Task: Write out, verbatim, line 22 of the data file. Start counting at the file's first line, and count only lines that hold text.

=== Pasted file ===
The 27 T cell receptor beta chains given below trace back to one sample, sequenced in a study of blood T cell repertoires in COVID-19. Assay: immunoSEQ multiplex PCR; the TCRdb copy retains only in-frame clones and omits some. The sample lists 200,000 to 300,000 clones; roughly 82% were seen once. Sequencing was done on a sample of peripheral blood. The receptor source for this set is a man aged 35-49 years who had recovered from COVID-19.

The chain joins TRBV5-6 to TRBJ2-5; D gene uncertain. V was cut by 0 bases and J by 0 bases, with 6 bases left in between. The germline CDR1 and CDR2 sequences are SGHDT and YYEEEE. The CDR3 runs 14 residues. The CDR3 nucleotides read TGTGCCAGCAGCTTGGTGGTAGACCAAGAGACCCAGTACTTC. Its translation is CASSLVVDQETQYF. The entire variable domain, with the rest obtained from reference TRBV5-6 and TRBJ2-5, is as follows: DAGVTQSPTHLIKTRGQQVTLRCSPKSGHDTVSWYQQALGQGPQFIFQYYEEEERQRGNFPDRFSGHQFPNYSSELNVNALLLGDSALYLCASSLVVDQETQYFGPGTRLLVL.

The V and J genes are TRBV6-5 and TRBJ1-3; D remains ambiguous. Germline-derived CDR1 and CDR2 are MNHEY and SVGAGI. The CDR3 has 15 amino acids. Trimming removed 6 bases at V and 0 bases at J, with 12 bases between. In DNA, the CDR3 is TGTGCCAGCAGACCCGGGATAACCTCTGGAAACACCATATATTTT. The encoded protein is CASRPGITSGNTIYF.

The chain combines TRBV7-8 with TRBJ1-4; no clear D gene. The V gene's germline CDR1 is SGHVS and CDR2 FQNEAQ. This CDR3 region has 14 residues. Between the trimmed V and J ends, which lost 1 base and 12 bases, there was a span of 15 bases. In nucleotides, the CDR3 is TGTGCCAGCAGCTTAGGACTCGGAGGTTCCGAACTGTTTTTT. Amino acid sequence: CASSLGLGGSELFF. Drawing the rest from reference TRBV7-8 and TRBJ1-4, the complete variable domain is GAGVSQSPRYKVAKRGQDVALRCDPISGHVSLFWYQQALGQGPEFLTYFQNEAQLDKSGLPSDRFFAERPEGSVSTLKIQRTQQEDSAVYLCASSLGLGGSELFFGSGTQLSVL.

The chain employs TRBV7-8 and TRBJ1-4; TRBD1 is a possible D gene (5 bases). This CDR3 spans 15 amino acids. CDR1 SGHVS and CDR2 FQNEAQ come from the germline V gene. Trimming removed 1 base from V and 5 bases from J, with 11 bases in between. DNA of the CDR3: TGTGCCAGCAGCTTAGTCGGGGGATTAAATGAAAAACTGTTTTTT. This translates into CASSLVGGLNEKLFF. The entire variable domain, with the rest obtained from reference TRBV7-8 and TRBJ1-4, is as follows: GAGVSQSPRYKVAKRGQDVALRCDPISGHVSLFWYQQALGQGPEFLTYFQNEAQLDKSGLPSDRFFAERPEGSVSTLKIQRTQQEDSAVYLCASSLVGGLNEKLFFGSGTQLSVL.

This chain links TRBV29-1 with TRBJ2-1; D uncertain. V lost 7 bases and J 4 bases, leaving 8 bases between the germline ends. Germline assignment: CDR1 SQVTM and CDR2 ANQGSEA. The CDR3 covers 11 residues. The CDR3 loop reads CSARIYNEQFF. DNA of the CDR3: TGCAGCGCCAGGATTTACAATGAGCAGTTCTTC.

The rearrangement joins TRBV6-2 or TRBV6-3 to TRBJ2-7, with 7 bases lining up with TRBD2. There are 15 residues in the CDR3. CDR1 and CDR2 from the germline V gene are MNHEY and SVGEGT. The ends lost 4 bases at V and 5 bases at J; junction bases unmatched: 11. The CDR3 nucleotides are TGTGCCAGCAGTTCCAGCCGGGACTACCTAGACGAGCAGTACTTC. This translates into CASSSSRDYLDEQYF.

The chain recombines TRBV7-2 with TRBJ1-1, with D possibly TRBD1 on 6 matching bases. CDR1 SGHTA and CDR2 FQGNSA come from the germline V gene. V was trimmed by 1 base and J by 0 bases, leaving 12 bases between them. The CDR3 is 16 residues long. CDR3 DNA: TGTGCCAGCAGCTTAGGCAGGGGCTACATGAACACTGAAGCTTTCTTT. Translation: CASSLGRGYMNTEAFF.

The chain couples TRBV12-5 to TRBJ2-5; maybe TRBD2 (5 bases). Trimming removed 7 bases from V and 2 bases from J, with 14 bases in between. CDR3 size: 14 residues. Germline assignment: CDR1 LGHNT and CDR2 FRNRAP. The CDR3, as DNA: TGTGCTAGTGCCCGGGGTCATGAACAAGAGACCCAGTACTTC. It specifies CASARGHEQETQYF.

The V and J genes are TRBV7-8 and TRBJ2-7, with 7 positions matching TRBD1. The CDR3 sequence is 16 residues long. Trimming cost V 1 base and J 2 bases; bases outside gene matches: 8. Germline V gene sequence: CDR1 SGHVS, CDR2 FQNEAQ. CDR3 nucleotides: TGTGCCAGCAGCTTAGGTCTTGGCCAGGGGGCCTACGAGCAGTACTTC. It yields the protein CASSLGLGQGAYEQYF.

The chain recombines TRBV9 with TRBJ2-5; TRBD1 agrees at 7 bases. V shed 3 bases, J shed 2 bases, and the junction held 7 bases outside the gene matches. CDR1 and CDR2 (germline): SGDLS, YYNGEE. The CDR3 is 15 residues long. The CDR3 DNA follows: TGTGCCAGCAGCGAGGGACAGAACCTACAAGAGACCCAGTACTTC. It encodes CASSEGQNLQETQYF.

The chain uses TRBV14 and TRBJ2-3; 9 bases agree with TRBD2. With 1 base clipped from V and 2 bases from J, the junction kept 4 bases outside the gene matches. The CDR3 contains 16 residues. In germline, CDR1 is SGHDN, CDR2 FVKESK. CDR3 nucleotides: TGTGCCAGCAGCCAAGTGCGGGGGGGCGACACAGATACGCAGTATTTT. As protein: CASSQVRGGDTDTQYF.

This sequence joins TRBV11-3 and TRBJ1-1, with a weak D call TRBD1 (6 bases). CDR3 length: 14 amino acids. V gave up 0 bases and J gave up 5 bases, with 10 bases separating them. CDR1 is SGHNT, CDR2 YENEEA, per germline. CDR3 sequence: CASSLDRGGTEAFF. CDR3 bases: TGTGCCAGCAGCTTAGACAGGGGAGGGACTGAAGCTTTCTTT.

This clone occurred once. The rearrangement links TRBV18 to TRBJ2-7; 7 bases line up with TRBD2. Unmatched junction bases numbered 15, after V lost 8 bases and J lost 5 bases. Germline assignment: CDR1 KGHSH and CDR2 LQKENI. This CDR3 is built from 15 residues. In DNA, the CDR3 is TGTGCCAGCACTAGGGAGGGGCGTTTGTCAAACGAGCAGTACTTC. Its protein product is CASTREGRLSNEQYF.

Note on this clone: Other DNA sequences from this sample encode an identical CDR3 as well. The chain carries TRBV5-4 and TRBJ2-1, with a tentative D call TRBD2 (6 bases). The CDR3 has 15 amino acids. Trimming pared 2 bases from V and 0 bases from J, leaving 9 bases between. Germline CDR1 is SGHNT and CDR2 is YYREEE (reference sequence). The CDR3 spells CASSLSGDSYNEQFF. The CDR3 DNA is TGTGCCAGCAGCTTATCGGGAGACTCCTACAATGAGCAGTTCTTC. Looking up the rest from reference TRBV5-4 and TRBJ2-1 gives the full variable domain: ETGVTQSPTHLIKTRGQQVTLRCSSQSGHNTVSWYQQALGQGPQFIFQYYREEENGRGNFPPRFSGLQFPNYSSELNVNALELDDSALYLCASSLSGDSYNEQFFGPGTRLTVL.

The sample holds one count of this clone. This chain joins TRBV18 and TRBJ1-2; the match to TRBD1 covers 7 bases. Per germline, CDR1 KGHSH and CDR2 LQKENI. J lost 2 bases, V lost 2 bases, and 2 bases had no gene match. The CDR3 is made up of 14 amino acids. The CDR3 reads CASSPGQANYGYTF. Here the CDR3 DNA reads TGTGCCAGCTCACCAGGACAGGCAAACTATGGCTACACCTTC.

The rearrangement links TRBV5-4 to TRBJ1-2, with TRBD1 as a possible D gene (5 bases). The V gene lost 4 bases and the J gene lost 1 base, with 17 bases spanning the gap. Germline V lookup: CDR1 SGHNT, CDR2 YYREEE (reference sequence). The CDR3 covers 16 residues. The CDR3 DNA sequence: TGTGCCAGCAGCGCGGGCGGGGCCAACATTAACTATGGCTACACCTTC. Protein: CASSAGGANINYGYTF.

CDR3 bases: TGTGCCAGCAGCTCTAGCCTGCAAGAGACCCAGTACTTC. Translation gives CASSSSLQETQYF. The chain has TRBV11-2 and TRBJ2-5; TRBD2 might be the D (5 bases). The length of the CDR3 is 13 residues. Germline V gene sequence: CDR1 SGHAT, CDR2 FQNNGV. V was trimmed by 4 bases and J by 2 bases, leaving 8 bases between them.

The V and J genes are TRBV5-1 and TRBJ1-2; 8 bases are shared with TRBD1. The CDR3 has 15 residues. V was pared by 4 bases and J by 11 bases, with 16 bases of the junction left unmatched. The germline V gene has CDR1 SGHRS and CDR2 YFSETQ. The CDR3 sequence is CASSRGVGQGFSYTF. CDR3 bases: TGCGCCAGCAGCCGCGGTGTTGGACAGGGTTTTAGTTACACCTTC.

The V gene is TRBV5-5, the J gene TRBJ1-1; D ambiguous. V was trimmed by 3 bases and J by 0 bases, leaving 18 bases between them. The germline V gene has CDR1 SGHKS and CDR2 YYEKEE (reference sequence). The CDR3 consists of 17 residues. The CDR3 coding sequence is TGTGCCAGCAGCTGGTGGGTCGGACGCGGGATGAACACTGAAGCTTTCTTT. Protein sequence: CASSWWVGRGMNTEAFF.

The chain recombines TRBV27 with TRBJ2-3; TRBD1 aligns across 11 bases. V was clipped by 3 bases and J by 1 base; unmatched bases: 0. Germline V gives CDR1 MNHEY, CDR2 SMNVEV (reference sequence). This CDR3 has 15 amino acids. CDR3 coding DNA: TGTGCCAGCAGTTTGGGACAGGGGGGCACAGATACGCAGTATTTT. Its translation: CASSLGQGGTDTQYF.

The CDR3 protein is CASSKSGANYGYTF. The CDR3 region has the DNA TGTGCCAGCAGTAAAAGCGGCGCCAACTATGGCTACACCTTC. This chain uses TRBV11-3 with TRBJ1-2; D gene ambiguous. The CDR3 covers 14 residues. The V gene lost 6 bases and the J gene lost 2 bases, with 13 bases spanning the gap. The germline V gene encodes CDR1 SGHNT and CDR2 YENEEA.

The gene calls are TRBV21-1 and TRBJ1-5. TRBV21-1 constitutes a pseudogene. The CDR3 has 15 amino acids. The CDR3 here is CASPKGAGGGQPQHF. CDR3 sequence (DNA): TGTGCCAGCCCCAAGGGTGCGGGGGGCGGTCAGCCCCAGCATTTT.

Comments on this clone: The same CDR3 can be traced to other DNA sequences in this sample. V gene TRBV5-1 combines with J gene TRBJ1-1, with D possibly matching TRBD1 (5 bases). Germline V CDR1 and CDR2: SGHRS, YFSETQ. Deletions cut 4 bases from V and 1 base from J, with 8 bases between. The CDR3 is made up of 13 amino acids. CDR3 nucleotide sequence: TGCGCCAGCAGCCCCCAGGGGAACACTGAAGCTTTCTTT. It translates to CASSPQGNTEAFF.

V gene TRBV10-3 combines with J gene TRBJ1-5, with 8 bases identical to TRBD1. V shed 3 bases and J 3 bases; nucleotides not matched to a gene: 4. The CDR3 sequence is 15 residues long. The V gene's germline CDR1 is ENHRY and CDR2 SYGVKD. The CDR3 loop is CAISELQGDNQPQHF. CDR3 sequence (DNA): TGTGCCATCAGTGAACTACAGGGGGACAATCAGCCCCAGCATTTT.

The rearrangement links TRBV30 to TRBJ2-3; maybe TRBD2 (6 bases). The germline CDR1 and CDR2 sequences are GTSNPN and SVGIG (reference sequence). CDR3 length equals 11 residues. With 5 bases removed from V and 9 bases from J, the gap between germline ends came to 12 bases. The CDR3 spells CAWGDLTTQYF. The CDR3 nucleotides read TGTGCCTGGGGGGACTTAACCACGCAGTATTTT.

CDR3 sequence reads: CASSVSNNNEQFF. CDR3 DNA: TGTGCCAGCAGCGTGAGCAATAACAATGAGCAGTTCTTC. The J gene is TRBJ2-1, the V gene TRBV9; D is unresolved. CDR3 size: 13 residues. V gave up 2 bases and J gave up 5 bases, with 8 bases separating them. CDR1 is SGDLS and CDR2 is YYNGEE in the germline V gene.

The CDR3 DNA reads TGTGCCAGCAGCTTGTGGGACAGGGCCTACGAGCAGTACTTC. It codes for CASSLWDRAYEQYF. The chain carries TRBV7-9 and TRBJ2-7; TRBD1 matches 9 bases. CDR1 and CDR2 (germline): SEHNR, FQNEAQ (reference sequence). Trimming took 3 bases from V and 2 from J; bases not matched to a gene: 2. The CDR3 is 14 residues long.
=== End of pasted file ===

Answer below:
The CDR3 protein is CASSKSGANYGYTF. The CDR3 region has the DNA TGTGCCAGCAGTAAAAGCGGCGCCAACTATGGCTACACCTTC. This chain uses TRBV11-3 with TRBJ1-2; D gene ambiguous. The CDR3 covers 14 residues. The V gene lost 6 bases and the J gene lost 2 bases, with 13 bases spanning the gap. The germline V gene encodes CDR1 SGHNT and CDR2 YENEEA.